Venter’s transforming experience came from working as a Navy medic. During six months in 1968 that included the Tet Offensive, Venter ran triage at a hospital in Da Nang. Tasked with choosing the wounded soldiers with the best chance of survival, Venter noticed that some GIs with extremely grave injuries managed to live while others with seemingly minor injuries died.
“These life-altering experiences piqued my interest in learning how the cells in our bodies work,” he said in a Veterans Day speech. “I also learned that I could no longer afford to waste one precious moment of life. I came back from the war with a burning sense of urgency to get an education and to somehow change the world.”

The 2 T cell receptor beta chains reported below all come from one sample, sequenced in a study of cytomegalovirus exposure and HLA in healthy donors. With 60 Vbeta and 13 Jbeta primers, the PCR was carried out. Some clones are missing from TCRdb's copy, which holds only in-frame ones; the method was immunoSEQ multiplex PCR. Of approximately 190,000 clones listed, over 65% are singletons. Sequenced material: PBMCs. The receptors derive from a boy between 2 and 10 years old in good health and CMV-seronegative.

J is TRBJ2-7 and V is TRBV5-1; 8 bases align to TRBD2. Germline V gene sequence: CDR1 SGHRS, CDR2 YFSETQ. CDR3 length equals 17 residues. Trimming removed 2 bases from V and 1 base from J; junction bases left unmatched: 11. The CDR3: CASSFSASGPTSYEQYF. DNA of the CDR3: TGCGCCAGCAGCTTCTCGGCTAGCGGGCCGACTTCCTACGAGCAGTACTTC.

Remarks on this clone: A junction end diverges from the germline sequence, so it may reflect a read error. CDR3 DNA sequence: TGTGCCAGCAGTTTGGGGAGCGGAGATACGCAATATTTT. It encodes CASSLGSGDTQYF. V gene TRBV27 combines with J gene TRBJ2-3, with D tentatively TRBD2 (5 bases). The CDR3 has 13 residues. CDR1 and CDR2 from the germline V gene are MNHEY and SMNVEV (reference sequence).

Venter tore through grad school and turned into possibly the world’s most ambitious scientist. He was the first to sequence a whole bacterial genome in 1995 and sped up genome mapping by years. Now, he’s assembled a virus from scratch and is trying to create new life forms that could revolutionize medicine.
Lesson: Stay open to whatever life’s hardest experiences can teach you, and convert them into the fuel that will power your .
— Adapted from “At the Helm of the Genetic Revolution,” Patrick Perry, Saturday Evening Post, “Biology’s Bad Boy Is Back,” Meredith Wadman, Fortune, and “What I’ve Learned,” Wil S. Hylton, Esquire.
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